Of course, even today, when technology can measure almost everything, there is no more precise way to record a dream than the traditional dream report, a firsthand account, written by the dreamer, re-creating the experience of the dream. If you're looking for a simple, er, metaphor to illustrate the process, it's like looking at a map and trying to visualize within its two dimensions all the loamy richness of the world. Still, despite this rather significant limitation, Domhoff believes that most dreams contain motifs that, like the lines of a road or a river, can be represented and read. The key is to have a "coding system," much as a map would have a legend, which is where Content Analysis comes in. Originally developed at Cleveland's Case Western Reserve University by psychologist Calvin S. Hall (with whom Domhoff studied in the late 1950s and early 1960s), Content Analysis relies on what's known as the Hall/Van de Castle system, which classifies dreams according to a dozen clearly defined categories, including setting, social interaction, the presence of other characters, emotion, themes of success or failure, and engagement with the past. The important idea here isn't whether these elements mean anything in themselves, but the way they function as an environment through which the dreamer moves, like the protagonist of a story or play. "Our approach to dreams is very different â from the usual ones," Domhoff declares on his DreamBank Web site (www.dreambank.net). "It does not draw on case histories, free associations, amplifications, symbolic interpretations, or any other material from outside the dream reports themselves. This is not the fluffy dream-interpretation stuff you see in supermarket tabloids and on daytime talk shows. We do not interpret dreams, we analyze them."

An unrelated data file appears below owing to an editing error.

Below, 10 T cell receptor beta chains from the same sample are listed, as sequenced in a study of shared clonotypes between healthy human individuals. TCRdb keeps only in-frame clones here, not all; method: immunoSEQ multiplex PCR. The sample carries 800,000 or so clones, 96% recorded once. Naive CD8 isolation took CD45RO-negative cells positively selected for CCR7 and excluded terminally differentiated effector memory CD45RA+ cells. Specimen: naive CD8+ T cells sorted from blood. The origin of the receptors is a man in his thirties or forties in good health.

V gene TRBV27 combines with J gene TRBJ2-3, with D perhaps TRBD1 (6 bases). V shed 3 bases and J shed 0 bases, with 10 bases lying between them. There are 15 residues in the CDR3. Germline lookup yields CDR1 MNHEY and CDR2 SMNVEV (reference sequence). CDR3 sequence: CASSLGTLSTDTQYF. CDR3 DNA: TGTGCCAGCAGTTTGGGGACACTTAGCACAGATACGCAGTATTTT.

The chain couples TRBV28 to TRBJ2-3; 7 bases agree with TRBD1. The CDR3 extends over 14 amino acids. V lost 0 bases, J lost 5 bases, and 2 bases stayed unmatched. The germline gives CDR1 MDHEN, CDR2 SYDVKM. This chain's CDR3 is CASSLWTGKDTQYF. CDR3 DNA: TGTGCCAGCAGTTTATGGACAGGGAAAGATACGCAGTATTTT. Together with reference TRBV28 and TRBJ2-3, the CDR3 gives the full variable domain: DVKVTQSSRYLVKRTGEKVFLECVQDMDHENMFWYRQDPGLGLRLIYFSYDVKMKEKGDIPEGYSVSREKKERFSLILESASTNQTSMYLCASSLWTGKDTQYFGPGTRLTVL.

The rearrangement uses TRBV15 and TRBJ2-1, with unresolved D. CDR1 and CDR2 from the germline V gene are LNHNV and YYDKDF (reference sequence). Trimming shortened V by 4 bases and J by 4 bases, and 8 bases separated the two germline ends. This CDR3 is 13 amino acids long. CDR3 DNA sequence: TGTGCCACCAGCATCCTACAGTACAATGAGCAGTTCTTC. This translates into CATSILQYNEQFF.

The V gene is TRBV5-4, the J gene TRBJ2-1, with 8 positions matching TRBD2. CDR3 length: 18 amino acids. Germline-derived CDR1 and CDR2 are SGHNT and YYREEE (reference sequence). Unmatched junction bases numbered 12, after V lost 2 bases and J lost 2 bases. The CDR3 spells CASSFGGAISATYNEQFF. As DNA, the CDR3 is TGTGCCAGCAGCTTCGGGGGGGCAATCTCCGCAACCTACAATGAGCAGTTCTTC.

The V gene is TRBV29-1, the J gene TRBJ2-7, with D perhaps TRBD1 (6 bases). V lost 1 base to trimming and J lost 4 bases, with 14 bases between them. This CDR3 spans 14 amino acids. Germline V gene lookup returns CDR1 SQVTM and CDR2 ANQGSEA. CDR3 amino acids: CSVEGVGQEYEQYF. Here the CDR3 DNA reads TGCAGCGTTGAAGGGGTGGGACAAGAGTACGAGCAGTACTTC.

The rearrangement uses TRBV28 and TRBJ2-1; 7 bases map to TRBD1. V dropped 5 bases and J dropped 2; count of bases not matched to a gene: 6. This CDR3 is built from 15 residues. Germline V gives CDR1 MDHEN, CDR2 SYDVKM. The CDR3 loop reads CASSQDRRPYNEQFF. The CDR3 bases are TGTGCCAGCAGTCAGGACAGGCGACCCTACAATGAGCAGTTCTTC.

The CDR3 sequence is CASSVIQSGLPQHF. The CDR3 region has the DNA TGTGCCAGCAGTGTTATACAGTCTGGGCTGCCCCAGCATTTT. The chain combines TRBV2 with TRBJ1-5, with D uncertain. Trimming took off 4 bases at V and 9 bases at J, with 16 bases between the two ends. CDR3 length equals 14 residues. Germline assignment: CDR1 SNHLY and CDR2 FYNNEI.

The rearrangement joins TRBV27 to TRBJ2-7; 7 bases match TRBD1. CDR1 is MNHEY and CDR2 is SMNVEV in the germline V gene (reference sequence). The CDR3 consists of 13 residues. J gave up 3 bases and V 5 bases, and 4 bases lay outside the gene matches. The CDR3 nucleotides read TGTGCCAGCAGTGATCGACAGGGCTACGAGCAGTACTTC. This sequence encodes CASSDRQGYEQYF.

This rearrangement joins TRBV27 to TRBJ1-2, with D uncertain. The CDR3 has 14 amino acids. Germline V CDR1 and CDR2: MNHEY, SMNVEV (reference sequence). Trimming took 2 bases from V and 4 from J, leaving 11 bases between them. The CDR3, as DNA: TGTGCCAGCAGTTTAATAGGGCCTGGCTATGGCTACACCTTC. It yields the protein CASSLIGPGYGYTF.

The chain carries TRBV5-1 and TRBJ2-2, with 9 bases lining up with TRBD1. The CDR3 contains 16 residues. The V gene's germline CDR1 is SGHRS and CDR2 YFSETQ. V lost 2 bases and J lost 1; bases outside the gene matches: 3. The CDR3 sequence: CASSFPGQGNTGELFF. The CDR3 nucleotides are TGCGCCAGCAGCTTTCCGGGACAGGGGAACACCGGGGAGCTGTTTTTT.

What Content Analysis requires is a depth of inquiry. "For our system," Domhoff says, "we need 100 to 125 dreams at least. We can't say anything with less than that." On the DreamBank site, he has cataloged more than 6,000 dreams from 23 different series, recorded in dream diaries and laboratory studies (including the original reports on which Hall and Robert Van de Castle based their system) and often extending over decades of an individual's life. In that sense, Domhoff's work has more than a little to do with cultural anthropology; among the trends he's uncovered is a wide range of "cross-cultural similarities in dreaming" -- dreams of birth, of death, of anxiety, of flying -- which come up regardless of whether the dreamer is from an industrialized or a preliterate society. Rather than a validation of Jungian theory (which, along with Freud's ideas on dreaming, he disdains as "clinically insupportable"), he sees this as proof of our "shared humanity." More to the point is Domhoff's thesis that, considered over time, dreams can operate much like therapy, which is why, just as a therapist would never hazard an opinion based on one 50-minute session (or even 10), he is relatively uninterested in single dreams, seeing them as useless for decoding emotional states. When I mention my childhood nightmares, for instance, he refuses even to conjecture about their meaning, growing testy when I press the point. About all he'll tell me is that these dreams, like every dream, are expressions of an emotion, a preoccupation, and, as such, are "continuous with waking life."